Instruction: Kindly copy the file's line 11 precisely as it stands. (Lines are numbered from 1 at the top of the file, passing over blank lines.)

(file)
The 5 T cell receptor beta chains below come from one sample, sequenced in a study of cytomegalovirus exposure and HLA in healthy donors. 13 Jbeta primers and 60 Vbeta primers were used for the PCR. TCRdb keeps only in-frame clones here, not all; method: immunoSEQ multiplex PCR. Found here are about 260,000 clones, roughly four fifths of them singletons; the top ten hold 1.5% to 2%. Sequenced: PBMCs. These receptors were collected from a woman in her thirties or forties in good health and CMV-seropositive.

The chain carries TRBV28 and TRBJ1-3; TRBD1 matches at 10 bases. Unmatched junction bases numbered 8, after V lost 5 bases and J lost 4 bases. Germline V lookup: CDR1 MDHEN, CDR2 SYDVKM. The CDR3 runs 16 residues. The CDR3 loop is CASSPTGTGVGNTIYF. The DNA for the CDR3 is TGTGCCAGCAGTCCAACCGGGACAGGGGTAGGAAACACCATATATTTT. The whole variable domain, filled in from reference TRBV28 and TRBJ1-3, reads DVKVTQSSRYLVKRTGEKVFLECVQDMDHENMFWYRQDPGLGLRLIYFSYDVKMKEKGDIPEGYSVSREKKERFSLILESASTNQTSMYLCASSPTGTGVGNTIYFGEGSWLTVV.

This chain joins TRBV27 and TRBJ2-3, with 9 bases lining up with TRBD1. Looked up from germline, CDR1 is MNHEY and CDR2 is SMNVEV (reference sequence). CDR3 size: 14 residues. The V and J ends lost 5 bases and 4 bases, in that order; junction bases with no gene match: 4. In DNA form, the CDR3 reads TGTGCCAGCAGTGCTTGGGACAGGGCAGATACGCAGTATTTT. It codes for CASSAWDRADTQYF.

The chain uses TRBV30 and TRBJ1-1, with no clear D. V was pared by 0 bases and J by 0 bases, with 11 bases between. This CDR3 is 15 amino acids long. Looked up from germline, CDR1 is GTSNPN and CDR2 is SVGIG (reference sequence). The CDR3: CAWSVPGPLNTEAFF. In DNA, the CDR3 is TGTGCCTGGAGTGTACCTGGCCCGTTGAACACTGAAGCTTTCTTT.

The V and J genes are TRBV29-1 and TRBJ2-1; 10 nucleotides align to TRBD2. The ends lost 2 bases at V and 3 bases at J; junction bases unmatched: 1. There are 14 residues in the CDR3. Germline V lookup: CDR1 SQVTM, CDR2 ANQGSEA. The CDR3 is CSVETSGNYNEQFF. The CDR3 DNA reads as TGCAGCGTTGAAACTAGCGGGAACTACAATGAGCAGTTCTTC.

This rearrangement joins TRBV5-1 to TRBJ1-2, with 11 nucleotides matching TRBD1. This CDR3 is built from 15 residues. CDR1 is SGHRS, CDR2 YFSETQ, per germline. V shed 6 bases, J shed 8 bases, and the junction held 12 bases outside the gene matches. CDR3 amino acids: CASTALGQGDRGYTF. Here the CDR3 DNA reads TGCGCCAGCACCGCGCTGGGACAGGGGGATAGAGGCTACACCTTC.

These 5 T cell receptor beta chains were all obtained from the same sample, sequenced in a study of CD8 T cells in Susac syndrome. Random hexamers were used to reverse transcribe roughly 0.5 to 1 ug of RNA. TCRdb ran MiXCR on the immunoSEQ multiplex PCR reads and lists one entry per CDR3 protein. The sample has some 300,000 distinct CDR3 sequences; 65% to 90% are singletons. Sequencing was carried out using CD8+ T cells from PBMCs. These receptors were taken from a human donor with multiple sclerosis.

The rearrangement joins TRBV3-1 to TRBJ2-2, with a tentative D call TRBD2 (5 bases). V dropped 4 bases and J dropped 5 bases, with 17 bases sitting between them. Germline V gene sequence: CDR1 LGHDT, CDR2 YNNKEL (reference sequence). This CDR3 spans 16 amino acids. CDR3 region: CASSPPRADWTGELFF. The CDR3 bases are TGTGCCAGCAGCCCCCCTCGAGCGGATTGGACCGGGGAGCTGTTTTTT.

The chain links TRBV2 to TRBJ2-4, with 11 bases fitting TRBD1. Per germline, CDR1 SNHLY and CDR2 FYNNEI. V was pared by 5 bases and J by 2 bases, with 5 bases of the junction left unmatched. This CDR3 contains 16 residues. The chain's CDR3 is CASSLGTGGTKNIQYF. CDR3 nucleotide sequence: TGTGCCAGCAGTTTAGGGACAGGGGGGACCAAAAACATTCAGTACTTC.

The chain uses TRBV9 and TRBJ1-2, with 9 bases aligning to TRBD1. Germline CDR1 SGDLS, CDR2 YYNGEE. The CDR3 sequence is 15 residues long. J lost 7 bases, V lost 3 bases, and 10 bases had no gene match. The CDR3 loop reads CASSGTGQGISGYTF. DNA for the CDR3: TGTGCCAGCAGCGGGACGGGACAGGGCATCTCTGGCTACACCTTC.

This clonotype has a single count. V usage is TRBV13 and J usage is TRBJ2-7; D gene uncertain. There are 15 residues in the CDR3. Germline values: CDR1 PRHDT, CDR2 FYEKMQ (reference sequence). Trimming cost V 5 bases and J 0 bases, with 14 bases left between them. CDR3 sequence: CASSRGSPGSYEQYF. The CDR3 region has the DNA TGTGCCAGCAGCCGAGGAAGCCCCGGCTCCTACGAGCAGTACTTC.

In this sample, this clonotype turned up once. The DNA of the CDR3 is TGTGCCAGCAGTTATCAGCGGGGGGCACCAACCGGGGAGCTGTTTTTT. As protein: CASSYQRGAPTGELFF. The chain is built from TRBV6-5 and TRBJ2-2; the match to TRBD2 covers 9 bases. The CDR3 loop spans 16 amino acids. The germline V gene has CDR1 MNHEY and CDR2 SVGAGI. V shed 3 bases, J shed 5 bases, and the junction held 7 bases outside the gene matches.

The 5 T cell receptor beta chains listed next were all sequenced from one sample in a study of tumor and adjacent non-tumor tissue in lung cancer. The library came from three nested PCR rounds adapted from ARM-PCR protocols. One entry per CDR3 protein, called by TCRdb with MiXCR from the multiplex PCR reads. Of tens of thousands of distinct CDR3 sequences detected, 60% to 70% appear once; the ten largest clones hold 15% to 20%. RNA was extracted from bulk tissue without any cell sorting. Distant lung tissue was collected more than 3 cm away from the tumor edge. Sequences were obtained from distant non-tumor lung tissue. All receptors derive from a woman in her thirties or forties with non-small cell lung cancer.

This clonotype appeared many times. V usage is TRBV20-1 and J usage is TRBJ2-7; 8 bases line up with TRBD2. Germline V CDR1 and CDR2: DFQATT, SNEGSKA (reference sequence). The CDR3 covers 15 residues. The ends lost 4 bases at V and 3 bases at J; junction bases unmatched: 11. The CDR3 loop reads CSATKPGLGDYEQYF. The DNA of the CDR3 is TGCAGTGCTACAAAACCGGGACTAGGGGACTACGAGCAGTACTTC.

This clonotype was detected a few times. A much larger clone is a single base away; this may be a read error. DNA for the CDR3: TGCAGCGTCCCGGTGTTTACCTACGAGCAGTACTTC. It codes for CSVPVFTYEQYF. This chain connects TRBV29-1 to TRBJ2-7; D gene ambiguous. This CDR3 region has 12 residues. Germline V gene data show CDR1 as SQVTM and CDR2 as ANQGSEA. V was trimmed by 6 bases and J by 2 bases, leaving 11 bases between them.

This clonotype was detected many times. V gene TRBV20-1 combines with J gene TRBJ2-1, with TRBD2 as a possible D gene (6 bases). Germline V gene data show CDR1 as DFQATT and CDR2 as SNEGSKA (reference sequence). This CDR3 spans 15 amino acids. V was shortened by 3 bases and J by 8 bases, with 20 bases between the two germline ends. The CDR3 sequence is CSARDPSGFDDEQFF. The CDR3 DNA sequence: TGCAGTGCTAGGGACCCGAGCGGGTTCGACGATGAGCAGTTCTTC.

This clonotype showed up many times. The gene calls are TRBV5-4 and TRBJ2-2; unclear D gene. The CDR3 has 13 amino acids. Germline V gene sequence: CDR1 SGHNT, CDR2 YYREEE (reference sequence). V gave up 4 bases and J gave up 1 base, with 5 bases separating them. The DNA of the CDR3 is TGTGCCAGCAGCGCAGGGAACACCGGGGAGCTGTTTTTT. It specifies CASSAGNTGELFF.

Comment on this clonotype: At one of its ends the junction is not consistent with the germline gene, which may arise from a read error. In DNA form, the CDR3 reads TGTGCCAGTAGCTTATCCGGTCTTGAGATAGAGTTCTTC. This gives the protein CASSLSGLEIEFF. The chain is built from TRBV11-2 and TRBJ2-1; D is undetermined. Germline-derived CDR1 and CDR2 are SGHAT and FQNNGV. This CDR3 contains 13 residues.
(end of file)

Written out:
This clonotype has a single count. V usage is TRBV13 and J usage is TRBJ2-7; D gene uncertain. There are 15 residues in the CDR3. Germline values: CDR1 PRHDT, CDR2 FYEKMQ (reference sequence). Trimming cost V 5 bases and J 0 bases, with 14 bases left between them. CDR3 sequence: CASSRGSPGSYEQYF. The CDR3 region has the DNA TGTGCCAGCAGCCGAGGAAGCCCCGGCTCCTACGAGCAGTACTTC.